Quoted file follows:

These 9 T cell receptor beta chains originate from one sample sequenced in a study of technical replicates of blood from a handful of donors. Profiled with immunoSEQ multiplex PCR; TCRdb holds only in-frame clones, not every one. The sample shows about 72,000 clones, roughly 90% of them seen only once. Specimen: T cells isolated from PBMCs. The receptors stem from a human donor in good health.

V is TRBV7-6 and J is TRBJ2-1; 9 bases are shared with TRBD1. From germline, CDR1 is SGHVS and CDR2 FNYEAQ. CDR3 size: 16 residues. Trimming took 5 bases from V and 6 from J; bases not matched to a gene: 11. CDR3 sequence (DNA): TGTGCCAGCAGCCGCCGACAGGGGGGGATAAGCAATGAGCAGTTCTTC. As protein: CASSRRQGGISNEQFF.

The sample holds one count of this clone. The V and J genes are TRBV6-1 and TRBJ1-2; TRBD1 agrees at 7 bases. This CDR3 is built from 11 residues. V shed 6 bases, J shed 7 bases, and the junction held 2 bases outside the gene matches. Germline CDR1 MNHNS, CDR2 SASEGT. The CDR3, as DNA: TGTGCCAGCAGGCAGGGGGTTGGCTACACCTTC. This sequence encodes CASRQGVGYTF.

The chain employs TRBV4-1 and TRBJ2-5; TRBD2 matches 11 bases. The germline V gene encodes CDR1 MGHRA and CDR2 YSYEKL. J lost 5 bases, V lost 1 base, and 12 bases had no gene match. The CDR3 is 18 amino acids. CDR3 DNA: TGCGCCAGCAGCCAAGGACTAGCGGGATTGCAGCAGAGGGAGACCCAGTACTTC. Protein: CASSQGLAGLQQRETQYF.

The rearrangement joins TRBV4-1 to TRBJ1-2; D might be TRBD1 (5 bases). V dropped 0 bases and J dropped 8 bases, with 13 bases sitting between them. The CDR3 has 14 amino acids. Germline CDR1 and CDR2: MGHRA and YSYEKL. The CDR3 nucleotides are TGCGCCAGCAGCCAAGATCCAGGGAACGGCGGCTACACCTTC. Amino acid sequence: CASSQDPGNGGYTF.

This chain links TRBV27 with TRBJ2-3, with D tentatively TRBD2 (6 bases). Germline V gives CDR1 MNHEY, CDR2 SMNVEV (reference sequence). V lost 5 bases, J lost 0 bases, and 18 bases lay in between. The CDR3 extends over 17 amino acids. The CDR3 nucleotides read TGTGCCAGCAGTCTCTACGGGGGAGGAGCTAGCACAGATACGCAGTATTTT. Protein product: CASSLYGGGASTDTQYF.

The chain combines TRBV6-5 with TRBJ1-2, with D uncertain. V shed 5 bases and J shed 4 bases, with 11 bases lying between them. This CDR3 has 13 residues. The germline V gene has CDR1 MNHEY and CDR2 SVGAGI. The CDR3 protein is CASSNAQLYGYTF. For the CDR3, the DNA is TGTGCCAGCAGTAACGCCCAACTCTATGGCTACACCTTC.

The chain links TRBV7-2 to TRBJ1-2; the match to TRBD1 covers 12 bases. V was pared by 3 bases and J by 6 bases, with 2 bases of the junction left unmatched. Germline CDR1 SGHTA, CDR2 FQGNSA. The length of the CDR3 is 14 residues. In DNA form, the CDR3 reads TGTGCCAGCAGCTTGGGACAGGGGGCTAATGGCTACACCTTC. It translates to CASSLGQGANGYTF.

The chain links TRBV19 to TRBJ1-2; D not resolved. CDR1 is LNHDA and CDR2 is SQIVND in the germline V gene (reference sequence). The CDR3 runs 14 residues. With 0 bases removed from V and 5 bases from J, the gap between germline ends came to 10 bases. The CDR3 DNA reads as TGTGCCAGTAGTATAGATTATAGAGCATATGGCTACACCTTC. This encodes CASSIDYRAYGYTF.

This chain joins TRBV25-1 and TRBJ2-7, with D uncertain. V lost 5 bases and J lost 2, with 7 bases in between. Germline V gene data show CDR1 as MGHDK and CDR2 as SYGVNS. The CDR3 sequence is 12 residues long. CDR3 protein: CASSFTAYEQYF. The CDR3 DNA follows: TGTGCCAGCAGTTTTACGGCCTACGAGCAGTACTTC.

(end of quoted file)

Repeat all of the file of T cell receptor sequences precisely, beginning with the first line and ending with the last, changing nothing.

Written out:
These 9 T cell receptor beta chains originate from one sample sequenced in a study of technical replicates of blood from a handful of donors. Profiled with immunoSEQ multiplex PCR; TCRdb holds only in-frame clones, not every one. The sample shows about 72,000 clones, roughly 90% of them seen only once. Specimen: T cells isolated from PBMCs. The receptors stem from a human donor in good health.

V is TRBV7-6 and J is TRBJ2-1; 9 bases are shared with TRBD1. From germline, CDR1 is SGHVS and CDR2 FNYEAQ. CDR3 size: 16 residues. Trimming took 5 bases from V and 6 from J; bases not matched to a gene: 11. CDR3 sequence (DNA): TGTGCCAGCAGCCGCCGACAGGGGGGGATAAGCAATGAGCAGTTCTTC. As protein: CASSRRQGGISNEQFF.

The sample holds one count of this clone. The V and J genes are TRBV6-1 and TRBJ1-2; TRBD1 agrees at 7 bases. This CDR3 is built from 11 residues. V shed 6 bases, J shed 7 bases, and the junction held 2 bases outside the gene matches. Germline CDR1 MNHNS, CDR2 SASEGT. The CDR3, as DNA: TGTGCCAGCAGGCAGGGGGTTGGCTACACCTTC. This sequence encodes CASRQGVGYTF.

The chain employs TRBV4-1 and TRBJ2-5; TRBD2 matches 11 bases. The germline V gene encodes CDR1 MGHRA and CDR2 YSYEKL. J lost 5 bases, V lost 1 base, and 12 bases had no gene match. The CDR3 is 18 amino acids. CDR3 DNA: TGCGCCAGCAGCCAAGGACTAGCGGGATTGCAGCAGAGGGAGACCCAGTACTTC. Protein: CASSQGLAGLQQRETQYF.

The rearrangement joins TRBV4-1 to TRBJ1-2; D might be TRBD1 (5 bases). V dropped 0 bases and J dropped 8 bases, with 13 bases sitting between them. The CDR3 has 14 amino acids. Germline CDR1 and CDR2: MGHRA and YSYEKL. The CDR3 nucleotides are TGCGCCAGCAGCCAAGATCCAGGGAACGGCGGCTACACCTTC. Amino acid sequence: CASSQDPGNGGYTF.

This chain links TRBV27 with TRBJ2-3, with D tentatively TRBD2 (6 bases). Germline V gives CDR1 MNHEY, CDR2 SMNVEV (reference sequence). V lost 5 bases, J lost 0 bases, and 18 bases lay in between. The CDR3 extends over 17 amino acids. The CDR3 nucleotides read TGTGCCAGCAGTCTCTACGGGGGAGGAGCTAGCACAGATACGCAGTATTTT. Protein product: CASSLYGGGASTDTQYF.

The chain combines TRBV6-5 with TRBJ1-2, with D uncertain. V shed 5 bases and J shed 4 bases, with 11 bases lying between them. This CDR3 has 13 residues. The germline V gene has CDR1 MNHEY and CDR2 SVGAGI. The CDR3 protein is CASSNAQLYGYTF. For the CDR3, the DNA is TGTGCCAGCAGTAACGCCCAACTCTATGGCTACACCTTC.

The chain links TRBV7-2 to TRBJ1-2; the match to TRBD1 covers 12 bases. V was pared by 3 bases and J by 6 bases, with 2 bases of the junction left unmatched. Germline CDR1 SGHTA, CDR2 FQGNSA. The length of the CDR3 is 14 residues. In DNA form, the CDR3 reads TGTGCCAGCAGCTTGGGACAGGGGGCTAATGGCTACACCTTC. It translates to CASSLGQGANGYTF.

The chain links TRBV19 to TRBJ1-2; D not resolved. CDR1 is LNHDA and CDR2 is SQIVND in the germline V gene (reference sequence). The CDR3 runs 14 residues. With 0 bases removed from V and 5 bases from J, the gap between germline ends came to 10 bases. The CDR3 DNA reads as TGTGCCAGTAGTATAGATTATAGAGCATATGGCTACACCTTC. This encodes CASSIDYRAYGYTF.

This chain joins TRBV25-1 and TRBJ2-7, with D uncertain. V lost 5 bases and J lost 2, with 7 bases in between. Germline V gene data show CDR1 as MGHDK and CDR2 as SYGVNS. The CDR3 sequence is 12 residues long. CDR3 protein: CASSFTAYEQYF. The CDR3 DNA follows: TGTGCCAGCAGTTTTACGGCCTACGAGCAGTACTTC.